Honda's Mobilio muscles in on Toyota's Indonesian turf

A girl stands beside the Daihatsu passenger car named Xenia during its launch in Jakarta in this July 12, 2006 file photo. — Reuters pic
A girl stands beside the Daihatsu passenger car named Xenia during its launch in Jakarta in this July 12, 2006 file photo. — Reuters pic

JAKARTA, Oct 24 — Honda Motor’s Mobilio, a spacious yet affordable multi-purpose vehicle (MPV), has nearly doubled its market share this year, triggering a price war with Toyota Motor in Indonesia, the latest battleground for global carmakers.

Toyota and its Daihatsu Motor affiliate have long enjoyed a more than 50 per cent market share in Indonesia - where car ownership is less than 4 per cent in a population of close to 250 million.

This emerging market with a growing middle-class keen to upgrade to four wheels from two, is a key target for global carmakers facing slowing demand in the United States and Europe.

For much of the past decade Toyota and Daihatsu were alone in offering the lower-range MPVs - dubbed ‘people movers locally - that are popular among family-oriented Indonesians. That market grip has seen off attempts by General Motors, Nissan Motor and others to dethrone them.

But the Mobilio, a 7-seat MPV with a starting price of around US$13,500 (RM44,185)

, is now proving a serious challenger, with sales of about 67,000 since its January launch, driving the company’s Indonesian market share up to 13.6 per cent. Toyota Group’s market share has dropped to 48.7 per cent at end-September from above 54 per cent five years ago, according to data from their distributor PT Astra International.

Lower-range MPVs, including Toyota’s Avanza and the Daihatsu Xenia, make up over a third of industry sales in Indonesia, says Davy Tuilan, marketing director of PT Suzuki Indomobil Sales, a unit of Japanese rival Suzuki Motor.

“The Indonesian market is now more open, because everybody is ready with a product line-up in low-cost green cars (LCGCs) and the low MPV segment,” he said. LCGCs are a special category in Indonesia that qualify for some tax breaks.


Mobilio drivers say the compact MPV is priced competitively, has a sleek design and offers more room than its rivals.

“It’s very different from other family cars. To us, it looks like an expensive car, while it’s very affordable,” said Mirza Ayu, who lives with her parents and brother near the capital, Jakarta. The family bought a Mobilio in June to replace their 5-year-old Avanza.

The Mobilio’s success also suggests Toyota may have become complacent in a market it has long dominated.

“Others have come out with more updated products, new products and I think Toyota has been a little lazy in introducing new models,” said Mohit Arora, vice president at research firm JD Power Asia Pacific, referring to MPVs.

At a Honda dealership in Jakarta where the Mobilio accounts for around 60 per cent of total sales, sales executive Agung Suriza said: “The Mobilio’s exterior is fresher than its Toyota and Daihatsu competitors. The design of the Xenia and Avanza hasn’t changed much for a long time.”

A Toyota spokeswoman in Singapore said the group - Toyota, Daihatsu and Hino Motors - “sees increasing competition in Indonesia in a positive way, as a challenge to improve our products and services and to achieve higher standards in fulfilling our customers’ needs.”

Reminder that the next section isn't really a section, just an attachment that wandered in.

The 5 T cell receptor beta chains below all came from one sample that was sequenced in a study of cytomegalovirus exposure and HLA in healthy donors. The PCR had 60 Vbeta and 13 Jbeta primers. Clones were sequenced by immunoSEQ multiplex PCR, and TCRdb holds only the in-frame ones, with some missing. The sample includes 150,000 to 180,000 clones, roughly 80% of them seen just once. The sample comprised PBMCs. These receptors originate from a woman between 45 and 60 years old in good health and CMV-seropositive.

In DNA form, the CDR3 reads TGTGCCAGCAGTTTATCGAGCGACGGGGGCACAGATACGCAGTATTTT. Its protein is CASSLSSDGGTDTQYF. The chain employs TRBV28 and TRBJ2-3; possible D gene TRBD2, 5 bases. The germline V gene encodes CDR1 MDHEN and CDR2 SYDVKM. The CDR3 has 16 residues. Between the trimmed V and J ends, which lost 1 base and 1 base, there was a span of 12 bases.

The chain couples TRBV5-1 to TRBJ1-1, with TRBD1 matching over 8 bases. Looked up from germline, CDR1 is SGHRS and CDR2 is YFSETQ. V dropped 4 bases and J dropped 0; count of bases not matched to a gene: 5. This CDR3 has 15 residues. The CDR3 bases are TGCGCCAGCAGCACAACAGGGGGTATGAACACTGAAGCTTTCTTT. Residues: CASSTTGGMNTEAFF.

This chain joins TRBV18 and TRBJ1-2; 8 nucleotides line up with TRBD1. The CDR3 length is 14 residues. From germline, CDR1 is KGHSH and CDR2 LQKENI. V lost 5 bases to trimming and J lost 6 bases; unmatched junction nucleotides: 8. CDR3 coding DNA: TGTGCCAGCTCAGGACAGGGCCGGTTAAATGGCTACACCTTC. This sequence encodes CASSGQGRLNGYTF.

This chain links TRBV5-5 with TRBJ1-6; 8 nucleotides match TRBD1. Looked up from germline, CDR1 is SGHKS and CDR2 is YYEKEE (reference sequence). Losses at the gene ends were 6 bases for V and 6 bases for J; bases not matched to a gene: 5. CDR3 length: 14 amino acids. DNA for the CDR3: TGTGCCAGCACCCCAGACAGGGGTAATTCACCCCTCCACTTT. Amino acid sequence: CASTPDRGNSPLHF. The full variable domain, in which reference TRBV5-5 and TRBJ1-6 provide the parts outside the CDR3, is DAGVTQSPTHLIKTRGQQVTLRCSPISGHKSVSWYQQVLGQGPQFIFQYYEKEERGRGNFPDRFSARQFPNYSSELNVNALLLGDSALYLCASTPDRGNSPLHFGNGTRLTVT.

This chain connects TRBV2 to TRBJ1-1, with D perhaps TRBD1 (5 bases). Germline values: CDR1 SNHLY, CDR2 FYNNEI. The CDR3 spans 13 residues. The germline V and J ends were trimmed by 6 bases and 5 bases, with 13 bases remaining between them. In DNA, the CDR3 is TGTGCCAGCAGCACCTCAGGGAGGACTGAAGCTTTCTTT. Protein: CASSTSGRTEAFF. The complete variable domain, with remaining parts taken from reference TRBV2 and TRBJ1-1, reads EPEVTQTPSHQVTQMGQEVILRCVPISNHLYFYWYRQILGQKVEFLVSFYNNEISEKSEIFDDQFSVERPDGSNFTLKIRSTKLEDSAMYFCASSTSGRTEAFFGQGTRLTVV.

To protect its market position, Toyota said it would improve localisation - sourcing more in Indonesia - and strengthen its sales and service network.

A Toyota engineer said the company was also working on giving the Avanza a facelift as early as next year, without elaborating.


Automakers have responded to the competition with discounts.

The Avanza is being discounted by up to 10 per cent, or US$1,250-US$1,330, dealers said - around a 50 per cent increase on last year’s discount and pushing its price into a lower bracket with the Xenia, which has seen sales drop by a third so far this year.

“Last year’s discount was lower, but logically if there’s competition we take some steps,” said one Toyota dealer.

“No one’s buying Xenia,” acknowledged a senior Daihatsu executive in Osaka. Daihatsu’s cheapest car in Indonesia starts at about US$6,500.

“If Suzuki began selling a car like the Alto in Indonesia, we’d be dead-meat,” the executive added.

Suzuki sells its Alto hatchback in India, one of its main markets, where the model is among its cheapest at a starting price of about US$4,500.

Koji Endo, Tokyo-based analyst with Advanced Research Japan, reckons Toyota and Daihatsu need to introduce a couple of models that are cheaper than those from Honda and others if they want to protect their market share.

“I think it’s probably very difficult for Toyota-Daihatsu to keep 50 per cent market share. Maybe 50 will decline to 45 or 40 in the next five years,” predicted Endo. Indonesia contributed about 17 per cent of Daihatsu’s global sales in the year to March.

Honda did not respond to requests for comment, though Jonfis Fandy, marketing director at Honda Prospect Motors, attributed the Mobilio’s popularity to its exterior design, power-to-fuel ratio, roomy interior and safety features.

“The Mobilio has been designed mostly to accommodate Indonesian customers’ needs,” he said, adding Honda plans to expand the number of its dealers by 50 per cent to more than 150 in the next couple of years.

Competition in Indonesia is set to intensify as automakers build or expand capacity there. Mitsubishi Motors said last month it would invest US$600 million in a plant to make MPVs.

The industry association predicts car sales will rise 10 per cent a year for five years from 2015, boosted in part by government promotion of LCGCs.

Industry sales increased 2.7 per cent from last year in January-September. — Reuters 

Related Articles